However, since 2018, recognition of Russia’s involvement in the war has increased in both oblasts.
Regarding the actual form of Russia’s involvement in the conflict, in Donetsk Oblast, the most popular response (46%) was that Russia totally controls the so-called “LNR/DNR.” In Luhansk Oblast, only 20% saw total control. When it comes to humanitarian aid, 40% of respondents from Donetsk Oblast, while 44% from Luhansk, are confident that Russia provides humanitarian aid to Donbas. Compared to the similar report of 2018, the perception of Russia’s actions has become more positive.
In eastern Ukraine, 26% were ready to vote to enter the EU; 50% were against, and 5% were undecided. Opposition to NATO was even stronger: 16% of the respondents were ready to vote for it, 62% would vote against, and 22% were undecided.
Whereas in all of Ukraine, 56% would vote for entering the EU and 43% for NATO, 26% and 31% against, and 22% and 25% were undecided.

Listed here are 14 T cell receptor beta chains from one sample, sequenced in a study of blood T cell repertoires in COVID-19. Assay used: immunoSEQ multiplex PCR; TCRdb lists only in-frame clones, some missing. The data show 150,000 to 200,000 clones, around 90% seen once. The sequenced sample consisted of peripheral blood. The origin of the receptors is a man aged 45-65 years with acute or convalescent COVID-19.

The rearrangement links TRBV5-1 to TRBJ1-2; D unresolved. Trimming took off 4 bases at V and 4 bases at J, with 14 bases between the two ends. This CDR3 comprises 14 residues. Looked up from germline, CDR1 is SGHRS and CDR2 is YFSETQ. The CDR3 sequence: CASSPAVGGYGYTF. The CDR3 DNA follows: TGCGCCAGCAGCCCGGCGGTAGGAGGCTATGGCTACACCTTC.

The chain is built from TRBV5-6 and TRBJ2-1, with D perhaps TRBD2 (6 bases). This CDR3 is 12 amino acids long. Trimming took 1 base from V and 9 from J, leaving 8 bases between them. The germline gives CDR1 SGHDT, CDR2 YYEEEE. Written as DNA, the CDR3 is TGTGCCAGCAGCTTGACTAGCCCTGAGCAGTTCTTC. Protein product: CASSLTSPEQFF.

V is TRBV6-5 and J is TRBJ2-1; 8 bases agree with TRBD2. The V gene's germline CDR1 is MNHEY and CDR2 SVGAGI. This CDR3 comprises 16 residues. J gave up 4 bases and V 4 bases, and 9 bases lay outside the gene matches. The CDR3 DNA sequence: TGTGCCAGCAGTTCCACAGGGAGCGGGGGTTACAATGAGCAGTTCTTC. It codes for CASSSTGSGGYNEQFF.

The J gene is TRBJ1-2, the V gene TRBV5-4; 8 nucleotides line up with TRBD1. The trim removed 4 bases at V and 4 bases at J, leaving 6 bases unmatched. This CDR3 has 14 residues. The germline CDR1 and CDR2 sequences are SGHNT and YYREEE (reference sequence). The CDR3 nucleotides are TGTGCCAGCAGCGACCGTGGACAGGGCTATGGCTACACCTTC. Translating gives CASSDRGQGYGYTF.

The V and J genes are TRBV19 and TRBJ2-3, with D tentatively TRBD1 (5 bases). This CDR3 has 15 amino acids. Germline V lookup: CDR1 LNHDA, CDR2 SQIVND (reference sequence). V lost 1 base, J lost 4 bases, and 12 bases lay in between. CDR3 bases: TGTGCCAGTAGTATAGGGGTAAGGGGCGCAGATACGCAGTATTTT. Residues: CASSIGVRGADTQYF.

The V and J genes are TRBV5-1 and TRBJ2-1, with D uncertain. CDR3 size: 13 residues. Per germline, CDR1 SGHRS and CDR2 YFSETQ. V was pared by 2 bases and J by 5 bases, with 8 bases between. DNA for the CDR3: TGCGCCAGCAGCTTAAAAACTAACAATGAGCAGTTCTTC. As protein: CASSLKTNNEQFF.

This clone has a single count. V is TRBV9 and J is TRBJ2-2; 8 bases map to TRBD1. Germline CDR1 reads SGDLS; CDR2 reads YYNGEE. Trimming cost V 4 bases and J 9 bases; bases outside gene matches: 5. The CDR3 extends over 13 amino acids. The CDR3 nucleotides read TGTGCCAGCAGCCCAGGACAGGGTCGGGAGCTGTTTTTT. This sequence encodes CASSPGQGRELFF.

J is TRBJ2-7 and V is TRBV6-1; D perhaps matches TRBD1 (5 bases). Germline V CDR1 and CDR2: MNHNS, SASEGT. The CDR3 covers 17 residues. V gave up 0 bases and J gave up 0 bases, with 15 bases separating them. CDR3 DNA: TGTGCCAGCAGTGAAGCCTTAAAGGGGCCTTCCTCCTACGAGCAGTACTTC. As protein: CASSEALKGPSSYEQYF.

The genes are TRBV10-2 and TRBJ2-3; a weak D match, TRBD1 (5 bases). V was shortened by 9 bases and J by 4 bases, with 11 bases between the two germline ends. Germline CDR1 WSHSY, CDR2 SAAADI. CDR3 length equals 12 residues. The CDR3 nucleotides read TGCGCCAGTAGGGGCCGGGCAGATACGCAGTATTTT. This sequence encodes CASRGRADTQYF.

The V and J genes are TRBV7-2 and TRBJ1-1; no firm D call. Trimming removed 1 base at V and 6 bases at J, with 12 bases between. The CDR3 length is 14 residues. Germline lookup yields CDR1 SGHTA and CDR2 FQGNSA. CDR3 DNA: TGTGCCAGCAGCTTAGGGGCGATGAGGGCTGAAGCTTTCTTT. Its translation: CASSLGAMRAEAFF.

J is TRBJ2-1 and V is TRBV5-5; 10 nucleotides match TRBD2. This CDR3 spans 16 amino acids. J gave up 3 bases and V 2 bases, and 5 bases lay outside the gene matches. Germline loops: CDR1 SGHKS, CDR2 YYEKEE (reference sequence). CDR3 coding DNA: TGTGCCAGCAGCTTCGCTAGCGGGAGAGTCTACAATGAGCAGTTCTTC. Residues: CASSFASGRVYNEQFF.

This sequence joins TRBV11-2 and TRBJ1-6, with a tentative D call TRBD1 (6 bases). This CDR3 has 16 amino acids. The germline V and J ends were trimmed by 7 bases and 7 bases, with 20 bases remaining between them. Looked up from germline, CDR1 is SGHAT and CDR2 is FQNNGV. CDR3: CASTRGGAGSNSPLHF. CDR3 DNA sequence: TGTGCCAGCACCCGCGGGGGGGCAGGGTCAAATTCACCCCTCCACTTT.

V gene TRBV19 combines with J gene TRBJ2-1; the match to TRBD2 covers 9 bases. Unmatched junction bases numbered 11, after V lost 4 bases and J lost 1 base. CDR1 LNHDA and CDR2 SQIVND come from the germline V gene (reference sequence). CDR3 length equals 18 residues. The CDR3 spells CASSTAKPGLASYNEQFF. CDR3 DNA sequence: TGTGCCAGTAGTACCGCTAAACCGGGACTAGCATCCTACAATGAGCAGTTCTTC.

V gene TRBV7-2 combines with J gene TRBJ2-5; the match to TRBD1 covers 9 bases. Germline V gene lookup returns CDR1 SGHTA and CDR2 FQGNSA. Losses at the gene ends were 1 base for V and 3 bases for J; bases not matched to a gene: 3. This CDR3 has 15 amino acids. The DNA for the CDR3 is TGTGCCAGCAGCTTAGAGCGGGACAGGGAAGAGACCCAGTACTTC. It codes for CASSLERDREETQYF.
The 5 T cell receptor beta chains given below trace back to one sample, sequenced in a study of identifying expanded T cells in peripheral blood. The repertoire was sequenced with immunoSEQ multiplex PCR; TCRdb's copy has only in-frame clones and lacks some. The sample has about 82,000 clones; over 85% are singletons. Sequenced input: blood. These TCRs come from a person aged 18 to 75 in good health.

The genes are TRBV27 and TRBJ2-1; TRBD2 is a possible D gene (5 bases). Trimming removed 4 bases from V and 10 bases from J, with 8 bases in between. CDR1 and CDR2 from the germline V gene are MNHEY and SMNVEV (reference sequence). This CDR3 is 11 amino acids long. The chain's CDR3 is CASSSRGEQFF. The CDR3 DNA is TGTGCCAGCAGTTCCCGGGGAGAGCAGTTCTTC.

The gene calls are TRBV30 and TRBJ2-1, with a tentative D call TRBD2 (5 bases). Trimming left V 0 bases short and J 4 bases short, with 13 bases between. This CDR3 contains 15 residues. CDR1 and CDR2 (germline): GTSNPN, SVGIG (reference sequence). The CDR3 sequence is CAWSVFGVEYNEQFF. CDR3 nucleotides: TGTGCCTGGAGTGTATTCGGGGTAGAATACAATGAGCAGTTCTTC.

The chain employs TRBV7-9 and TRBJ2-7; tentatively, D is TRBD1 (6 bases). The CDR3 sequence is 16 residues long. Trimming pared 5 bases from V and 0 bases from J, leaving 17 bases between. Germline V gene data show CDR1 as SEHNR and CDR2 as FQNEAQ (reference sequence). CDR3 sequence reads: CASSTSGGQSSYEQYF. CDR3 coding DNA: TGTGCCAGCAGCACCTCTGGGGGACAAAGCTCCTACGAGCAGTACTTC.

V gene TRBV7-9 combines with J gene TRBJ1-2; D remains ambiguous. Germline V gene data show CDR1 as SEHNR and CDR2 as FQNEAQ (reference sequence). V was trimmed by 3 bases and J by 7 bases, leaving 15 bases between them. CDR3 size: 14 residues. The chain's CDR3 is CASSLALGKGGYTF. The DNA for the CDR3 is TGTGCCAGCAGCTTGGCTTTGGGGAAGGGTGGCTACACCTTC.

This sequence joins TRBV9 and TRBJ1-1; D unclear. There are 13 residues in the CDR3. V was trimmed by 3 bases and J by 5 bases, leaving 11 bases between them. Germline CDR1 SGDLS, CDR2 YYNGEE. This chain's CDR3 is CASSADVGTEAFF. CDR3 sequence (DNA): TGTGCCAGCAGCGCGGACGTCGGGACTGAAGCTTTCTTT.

Reutskyi notes some positive changes since 2014: the government, which up to 2014 was quite monolithic and closed, now has the highest level of openness since Ukraine’s independence in 1991.
Future of war resolution depends on government-controlled Donbas
Discussions on the future of Donbas usually concern the future of its occupied areas and the ongoing military conflict. Meanwhile, the other parts of the region, those that are controlled by the Ukrainian government, are usually ignored by the national government and by politicians in general.
Yet, it is these free areas of Donbas that will play the lead role in the reintegration of the entire region when freedom returns.
Local elections are the time when Donbas chooses the vector of its development for the next several years. Without building democracy and a democratic mindset, in a free Donbas, the psychological return of the occupied territories is hardly possible.